WASHINGTON (THE WALL STREET JOURNAL via Dow Jones Newswires), Mar. 2, 2009
Unlike some of the other black holes into which Washington pours money these days, the Strategic Petroleum Reserve's value is grasped easily. If needed, it could replace about 44% of daily U.S. oil imports for more than five months.
In 30 years plus, there have been only two emergency releases, connected with war and hurricanes. President Barack Obama, however, has said he would consider tapping the SPR simply to cool surging oil prices, a position repeated recently by the Department of Energy.
That would be a mistake. Markets are subject to psychology: Prices rise if future shortages are feared, even if immediate supplies are adequate. That's why OPEC focuses on preventing global oil inventories rising too far. Opening up the SPR's taps would push prices down temporarily. But inventories aren't output and must be replaced eventually. Using the SPR like this would also change market psychology. Its very existence arguably affects behavior already: Since 1981, as the SPR's stocks have risen from the equivalent of 10 days of consumption to almost 40, commercial stocks fell from around 80 days to 50. Producers, including OPEC, would cut output. And, like a managed exchange rate, the White House might find itself defending an "oil price target."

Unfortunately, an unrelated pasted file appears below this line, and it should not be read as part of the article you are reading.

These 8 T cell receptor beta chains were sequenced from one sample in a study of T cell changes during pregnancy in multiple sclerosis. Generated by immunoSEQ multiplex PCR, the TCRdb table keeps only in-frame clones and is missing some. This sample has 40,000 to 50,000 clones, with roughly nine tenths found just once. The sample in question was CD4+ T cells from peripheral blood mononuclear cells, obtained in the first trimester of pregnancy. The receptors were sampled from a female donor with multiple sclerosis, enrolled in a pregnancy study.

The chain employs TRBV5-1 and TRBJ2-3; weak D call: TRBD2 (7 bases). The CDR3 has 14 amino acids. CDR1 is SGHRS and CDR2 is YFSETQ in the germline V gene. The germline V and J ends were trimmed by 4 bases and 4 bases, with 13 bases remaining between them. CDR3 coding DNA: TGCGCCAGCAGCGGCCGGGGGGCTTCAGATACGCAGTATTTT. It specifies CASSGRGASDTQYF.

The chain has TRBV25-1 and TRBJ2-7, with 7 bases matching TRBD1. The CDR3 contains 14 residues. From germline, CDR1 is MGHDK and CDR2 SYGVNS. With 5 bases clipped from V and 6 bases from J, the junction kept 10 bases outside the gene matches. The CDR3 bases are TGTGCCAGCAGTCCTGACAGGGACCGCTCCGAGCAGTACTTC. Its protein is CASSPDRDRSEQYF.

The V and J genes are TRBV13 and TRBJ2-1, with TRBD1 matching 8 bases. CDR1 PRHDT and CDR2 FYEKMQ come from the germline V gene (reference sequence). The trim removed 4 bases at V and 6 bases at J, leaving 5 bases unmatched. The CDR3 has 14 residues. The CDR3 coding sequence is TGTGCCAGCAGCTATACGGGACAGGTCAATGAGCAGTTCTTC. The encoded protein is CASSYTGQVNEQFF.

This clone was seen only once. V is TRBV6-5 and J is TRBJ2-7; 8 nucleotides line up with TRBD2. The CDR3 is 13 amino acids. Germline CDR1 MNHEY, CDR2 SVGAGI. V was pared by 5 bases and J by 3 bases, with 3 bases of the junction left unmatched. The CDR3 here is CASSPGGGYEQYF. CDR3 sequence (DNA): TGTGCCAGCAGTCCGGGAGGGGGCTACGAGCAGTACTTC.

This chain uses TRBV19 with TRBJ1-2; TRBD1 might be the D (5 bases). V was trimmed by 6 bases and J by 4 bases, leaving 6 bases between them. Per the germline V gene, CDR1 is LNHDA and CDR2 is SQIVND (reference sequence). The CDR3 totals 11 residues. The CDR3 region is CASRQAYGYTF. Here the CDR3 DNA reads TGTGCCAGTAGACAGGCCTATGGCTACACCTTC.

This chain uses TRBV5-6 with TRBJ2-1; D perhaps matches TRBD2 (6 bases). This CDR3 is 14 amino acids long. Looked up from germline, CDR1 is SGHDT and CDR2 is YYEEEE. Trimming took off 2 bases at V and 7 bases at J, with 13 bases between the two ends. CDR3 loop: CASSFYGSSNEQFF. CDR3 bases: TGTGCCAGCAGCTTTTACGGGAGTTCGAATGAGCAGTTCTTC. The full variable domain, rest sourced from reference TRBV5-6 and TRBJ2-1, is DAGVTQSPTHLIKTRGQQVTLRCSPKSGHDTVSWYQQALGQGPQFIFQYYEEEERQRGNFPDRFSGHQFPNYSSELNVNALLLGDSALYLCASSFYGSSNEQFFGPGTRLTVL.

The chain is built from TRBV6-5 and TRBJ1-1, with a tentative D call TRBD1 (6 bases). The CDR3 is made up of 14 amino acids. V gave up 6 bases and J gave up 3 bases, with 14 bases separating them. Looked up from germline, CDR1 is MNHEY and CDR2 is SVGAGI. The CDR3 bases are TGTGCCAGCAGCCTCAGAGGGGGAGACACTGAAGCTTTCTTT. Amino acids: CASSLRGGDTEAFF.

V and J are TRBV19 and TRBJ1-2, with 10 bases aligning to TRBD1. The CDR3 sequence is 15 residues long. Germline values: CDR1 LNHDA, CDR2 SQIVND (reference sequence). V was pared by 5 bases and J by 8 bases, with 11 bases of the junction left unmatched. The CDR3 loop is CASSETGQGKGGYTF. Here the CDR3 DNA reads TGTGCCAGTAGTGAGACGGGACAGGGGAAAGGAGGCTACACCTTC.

The irony is that the recent price spike was exacerbated by officials filling the SPR with valuable, low-sulfur grades of oil. Not doing that, rather than releasing oil, would have mitigated the squeeze on the market. As government's economic role expands, it's worth remembering that sometimes less is more.
Copyright (c) 2009 Dow Jones & Company, Inc.
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